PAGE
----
Listing out a few things we did not like about the new Mahindra XUV 400...
When Mahindra showed off the XUV 400 electric SUV in September, we knew it was a sneak peek into their electric future. Of course, the 400 is based on the existing XUV 300- quite frankly a dated car. But in its powertrain and performance, the electric SUV has so much to offer, making it the fastest Indian SUV yet. We had talked about these in detail in our first-drive review from MSPT. However, there are a few things we don't like about the XUV 400, or rather, a few key misses of the prototypes we drove. This article will talk in detail about the same.
Mahindra XUV 400: The Downsides
Dated Design And Interiors
Mahindra XUV 400 is based on the sub-four meter XUV 300. Most of the core design remains unchanged. However, unlike the ICE SUV, the EV spans 4200 mm in length, translating to significantly better boot capacity. While this could mean better useability in general, the familiar lines, panels and surfaces elsewhere on the exterior prevent the EV from looking fresh. The tweaked grille design, Copper touches and other minor bits don't really render it an 'up-to-date' look! The cabin design is almost identical to that of the 300, and hence, feels evidently dated! Much like the ICE car, plastics at certain places feel rough and hardly do justice to the EV's overall nature. The new all-Black colour scheme, however, is reassuring.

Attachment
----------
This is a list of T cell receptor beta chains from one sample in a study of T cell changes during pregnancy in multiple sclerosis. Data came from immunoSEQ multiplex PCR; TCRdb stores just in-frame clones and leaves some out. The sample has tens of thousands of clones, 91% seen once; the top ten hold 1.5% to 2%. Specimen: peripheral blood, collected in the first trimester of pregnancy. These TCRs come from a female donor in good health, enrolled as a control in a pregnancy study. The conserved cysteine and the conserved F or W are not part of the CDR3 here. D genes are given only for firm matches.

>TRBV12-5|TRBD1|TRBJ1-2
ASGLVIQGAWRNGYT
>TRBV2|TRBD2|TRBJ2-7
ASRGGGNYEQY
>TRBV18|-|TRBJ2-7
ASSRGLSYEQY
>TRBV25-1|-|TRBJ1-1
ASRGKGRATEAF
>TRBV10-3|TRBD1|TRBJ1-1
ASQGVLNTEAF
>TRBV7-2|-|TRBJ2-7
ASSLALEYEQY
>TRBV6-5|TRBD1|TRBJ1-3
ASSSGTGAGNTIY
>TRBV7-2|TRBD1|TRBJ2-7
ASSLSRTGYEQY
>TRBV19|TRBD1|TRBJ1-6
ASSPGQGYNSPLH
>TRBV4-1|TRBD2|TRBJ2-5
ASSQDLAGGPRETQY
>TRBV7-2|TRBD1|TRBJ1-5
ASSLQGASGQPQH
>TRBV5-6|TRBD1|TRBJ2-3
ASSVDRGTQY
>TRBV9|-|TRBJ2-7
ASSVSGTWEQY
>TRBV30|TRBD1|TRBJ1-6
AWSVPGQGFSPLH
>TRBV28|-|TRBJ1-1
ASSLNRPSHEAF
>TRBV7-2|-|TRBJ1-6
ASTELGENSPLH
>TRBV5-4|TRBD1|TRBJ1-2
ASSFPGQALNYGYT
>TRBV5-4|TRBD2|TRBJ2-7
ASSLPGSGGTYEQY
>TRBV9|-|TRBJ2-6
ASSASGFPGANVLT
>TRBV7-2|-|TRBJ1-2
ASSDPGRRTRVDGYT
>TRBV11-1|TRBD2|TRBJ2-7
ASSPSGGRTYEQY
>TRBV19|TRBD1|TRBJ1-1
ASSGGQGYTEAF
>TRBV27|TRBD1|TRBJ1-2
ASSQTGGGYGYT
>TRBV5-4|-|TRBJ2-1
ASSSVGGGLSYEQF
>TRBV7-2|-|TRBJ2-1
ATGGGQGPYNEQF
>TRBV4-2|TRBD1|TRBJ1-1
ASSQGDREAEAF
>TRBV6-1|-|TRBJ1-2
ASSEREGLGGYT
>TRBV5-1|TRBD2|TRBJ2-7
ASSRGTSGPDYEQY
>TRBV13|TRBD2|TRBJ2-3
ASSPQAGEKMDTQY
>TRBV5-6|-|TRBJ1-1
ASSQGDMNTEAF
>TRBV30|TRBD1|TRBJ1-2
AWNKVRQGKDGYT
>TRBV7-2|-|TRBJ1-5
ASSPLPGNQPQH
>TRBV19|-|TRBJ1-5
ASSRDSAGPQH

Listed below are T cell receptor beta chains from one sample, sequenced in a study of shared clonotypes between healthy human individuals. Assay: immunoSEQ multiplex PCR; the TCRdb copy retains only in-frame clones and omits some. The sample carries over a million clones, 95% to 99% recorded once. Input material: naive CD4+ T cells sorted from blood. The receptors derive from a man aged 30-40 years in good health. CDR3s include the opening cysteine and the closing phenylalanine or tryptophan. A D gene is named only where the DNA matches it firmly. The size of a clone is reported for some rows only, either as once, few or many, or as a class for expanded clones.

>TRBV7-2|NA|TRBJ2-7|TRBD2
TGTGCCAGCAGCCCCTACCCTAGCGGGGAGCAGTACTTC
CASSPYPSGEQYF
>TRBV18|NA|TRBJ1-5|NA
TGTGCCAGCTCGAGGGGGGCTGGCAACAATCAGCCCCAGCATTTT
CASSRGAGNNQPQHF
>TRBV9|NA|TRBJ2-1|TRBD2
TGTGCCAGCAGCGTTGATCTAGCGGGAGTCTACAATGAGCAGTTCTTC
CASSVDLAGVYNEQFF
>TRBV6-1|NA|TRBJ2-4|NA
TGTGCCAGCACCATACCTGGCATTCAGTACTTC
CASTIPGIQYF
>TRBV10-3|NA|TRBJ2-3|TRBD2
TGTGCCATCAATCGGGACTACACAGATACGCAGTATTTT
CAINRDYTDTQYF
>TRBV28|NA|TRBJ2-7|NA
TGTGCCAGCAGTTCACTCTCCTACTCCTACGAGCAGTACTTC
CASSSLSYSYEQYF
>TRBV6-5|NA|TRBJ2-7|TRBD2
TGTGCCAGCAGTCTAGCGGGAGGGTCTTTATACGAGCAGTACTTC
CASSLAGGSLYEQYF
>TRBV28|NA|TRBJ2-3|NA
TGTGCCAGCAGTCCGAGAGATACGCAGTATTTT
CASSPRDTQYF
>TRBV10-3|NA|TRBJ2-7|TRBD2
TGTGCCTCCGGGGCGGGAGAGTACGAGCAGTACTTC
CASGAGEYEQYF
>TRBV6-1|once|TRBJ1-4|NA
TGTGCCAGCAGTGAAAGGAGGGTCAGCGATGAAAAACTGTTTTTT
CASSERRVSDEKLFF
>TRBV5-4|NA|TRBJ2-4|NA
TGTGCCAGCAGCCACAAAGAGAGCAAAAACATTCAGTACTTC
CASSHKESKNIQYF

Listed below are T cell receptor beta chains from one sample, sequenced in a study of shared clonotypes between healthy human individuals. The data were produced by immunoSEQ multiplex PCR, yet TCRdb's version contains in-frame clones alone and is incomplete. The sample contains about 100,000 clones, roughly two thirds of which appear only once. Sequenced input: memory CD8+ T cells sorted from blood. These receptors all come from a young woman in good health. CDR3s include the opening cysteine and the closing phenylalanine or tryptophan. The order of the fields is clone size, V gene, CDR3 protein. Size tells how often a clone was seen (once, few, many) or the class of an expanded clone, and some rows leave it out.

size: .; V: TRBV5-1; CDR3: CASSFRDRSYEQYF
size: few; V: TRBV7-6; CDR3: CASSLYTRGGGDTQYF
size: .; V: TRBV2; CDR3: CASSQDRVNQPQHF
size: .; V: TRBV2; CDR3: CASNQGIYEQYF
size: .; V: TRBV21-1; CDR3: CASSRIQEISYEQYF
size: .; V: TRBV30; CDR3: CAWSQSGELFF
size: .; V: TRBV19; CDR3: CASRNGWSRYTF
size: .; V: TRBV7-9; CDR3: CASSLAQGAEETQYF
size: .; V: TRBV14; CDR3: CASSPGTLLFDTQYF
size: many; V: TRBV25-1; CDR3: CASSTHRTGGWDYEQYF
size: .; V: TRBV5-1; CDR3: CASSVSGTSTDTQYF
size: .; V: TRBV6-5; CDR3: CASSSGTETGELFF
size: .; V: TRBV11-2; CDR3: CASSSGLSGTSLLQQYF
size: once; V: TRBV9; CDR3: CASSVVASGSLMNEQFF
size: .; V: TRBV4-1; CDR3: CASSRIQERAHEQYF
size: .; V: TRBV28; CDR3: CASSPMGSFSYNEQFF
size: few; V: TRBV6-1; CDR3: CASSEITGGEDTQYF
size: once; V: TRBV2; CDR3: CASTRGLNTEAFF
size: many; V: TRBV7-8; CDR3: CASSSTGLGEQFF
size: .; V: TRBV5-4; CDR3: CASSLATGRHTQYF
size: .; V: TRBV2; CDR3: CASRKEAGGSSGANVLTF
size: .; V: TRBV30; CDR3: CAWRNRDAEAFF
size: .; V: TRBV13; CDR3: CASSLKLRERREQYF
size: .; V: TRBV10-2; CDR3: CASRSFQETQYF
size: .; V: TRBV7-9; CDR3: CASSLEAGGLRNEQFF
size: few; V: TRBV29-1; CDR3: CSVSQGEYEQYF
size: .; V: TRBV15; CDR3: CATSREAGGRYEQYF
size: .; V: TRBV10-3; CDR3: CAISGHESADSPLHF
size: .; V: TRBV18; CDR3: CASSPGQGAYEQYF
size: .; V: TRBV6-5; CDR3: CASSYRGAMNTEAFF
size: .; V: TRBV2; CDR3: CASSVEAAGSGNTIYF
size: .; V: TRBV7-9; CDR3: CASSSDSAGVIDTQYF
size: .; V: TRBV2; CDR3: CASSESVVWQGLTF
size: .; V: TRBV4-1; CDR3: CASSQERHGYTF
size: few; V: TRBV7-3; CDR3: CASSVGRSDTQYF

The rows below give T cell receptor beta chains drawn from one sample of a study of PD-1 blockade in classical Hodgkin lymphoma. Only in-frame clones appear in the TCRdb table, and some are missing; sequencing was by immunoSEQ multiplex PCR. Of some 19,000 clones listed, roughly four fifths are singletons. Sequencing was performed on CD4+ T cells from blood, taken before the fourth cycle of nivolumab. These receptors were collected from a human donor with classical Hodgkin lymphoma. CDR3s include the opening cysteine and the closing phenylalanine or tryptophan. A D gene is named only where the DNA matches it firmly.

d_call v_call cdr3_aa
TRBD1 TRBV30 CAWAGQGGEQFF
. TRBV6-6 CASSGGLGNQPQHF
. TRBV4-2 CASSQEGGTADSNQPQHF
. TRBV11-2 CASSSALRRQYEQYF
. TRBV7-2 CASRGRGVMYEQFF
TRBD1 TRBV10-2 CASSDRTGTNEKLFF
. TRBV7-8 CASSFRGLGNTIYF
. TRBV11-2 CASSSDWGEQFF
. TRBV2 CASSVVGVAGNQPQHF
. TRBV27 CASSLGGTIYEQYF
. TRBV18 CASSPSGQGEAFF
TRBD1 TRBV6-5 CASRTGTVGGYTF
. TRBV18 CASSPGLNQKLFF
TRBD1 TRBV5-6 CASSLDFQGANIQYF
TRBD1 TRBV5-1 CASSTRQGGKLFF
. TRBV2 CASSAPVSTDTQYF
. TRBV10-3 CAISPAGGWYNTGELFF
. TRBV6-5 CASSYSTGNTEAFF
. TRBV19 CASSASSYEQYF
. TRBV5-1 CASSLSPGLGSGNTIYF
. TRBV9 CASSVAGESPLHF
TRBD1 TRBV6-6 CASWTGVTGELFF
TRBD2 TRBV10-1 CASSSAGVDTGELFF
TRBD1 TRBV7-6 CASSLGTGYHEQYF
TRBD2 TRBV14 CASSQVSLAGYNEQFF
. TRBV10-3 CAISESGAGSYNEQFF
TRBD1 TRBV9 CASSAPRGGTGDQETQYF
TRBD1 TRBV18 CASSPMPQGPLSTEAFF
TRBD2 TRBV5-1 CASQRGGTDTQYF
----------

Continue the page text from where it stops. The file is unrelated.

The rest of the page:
Feature Omissions-Manual AC and No rear vents
Even while being an electric SUV and further a proposed Tata Nexon EV rival, the XUV 400 misses out on a number of desirable features. Things like wireless chargers, C-type USB ports, powered front seats, heated outside mirrors, electric parking brake, rear AC vents, and seat ventilation do not make their presence on the EV. Most of these are quite important for a vehicle of this class.'
Powertrain Limitations: Dated battery tech!
Mahindra claims an MIDC range of 456 km for the electric XUV 400. This sounds fairly convincing for the large 39.4 kWh battery- 150 hp motor setup. However, a concern here could be the cell typology and battery tech used. XUV 400 gets its NMC battery pack from LG Chem, Korea and battery management tech from Valeo. The NMC532 battery is quite a cost-effective option for delivering optimum performance and fast charging. However, this uses older chemistry than most modern-day batteries, and is, therefore, less efficient. We will have to wait and see how this could possibly affect the range claims and ownership experience.